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Diseases

Genetic and Rare Diseases Information Center (GARD)

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Facioscapulohumeral muscular dystrophy


Other Names for this Disease
  • Facioscapulohumeral muscular dystrophy 1A
  • FSHD
  • FSHD1A
  • FSHMD1A
  • Landouzy-Dejerine muscular dystrophy
More Names
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Your Question

Is stem cell therapy being successfully used to treat people with facioscapulohumeral muscular dystrophy (FSHD)? Should people with FSHD exercise? If so, how often and how intensely? Does drinking alcoholic beverages quicken the progression of FSHD? Is there a pharmaceutical drug to slow down the progression?

Our Answer

We have identified the following information that we hope you find helpful. If you still have questions, please contact us.

Is stem cell therapy being used to treat people with facioscapulohumeral muscular dystrophy?

The Food and Drug Administration has not approved stem cell therapy for the treatment of facioscapulohumeral muscular dystrophy. Clinical trials are investigating the use of this therapy for treatment of other forms of muscular dystrophy. Visit clinicaltrials.gov to view these trials. In the United States private companies have infused patients with a variety of conditions with stem cells. FDA cautions consumers to make sure that any stem cell treatment they are considering has been approved by FDA or is being studied under a clinical investigation that has been submitted to and allowed to proceed by FDA. Click here to learn vist the FDA Web site and learn more about stem cell treatments in the United States.

The Muscular Dystrophy Association provides information regarding the state of stem cell therapies for treatment of muscular dystrophies on their Web site at the following link.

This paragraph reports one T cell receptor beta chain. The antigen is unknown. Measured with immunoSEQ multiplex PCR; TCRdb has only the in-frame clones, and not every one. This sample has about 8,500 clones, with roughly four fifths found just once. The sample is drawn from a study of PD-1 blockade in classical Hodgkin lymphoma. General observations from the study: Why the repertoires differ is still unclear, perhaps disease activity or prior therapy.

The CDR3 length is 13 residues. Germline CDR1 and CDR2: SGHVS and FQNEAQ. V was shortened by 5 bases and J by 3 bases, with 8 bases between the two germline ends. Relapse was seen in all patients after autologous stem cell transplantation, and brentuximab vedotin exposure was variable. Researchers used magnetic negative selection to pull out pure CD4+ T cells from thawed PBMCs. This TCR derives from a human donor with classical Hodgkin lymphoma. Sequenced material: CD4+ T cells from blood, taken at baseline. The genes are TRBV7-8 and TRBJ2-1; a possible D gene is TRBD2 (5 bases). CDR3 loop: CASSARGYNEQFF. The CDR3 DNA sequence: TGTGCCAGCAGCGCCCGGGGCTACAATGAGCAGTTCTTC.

http://mda.org/quest/research-briefs-stem-cells
Last updated: 2/4/2014

Is exercise recommended for people with facioscapulohumeral muscular dystrophy?

Yes. Exercise is generally recommended for people with facioscapulohumeral muscular dystrophy (FSHD).  People with FSHD may benefit from aerobic exercise at least three times a week for 30 minutes at an intensity to reach their age-adjusted target heart rate. Visit the American Heart Association Web site to learn how to calculate your target heart rate. If aerobic exercise is not possible, people with FSHD may benefit from moderate intensity resistance training.[1]
Last updated: 2/3/2014

Does alcohol consumption speed the progression of facioscapulohumeral muscular dystrophy?

In our search we did not find information regarding alcohol consumption and facioscapulohumeral muscular dystrophy specifically. We recommend that you speak with your doctor before drinking alcohol.

According to the Muscular Dystrophy Association, moderate amounts of alcohol isn't harmful to most people with neuromuscular disease in general. However the effects of alcohol may magnify exisiting problems with movement, coordination, sleep, swallowing, and breathing.  Alcohol should be consumed in a safe situation with others around. Also, be sure to think about any other conditions or medications that you are on and the effect alcohol may have on these.[2]
Last updated: 2/3/2014

Are there medications to slow the progression of facioscapulohumeral muscular dystrophy? 

No. Currently there are no medications that have been shown to slow the progression of facioscapulohumeral muscular dystrophy (FSHD).
Last updated: 2/3/2014

References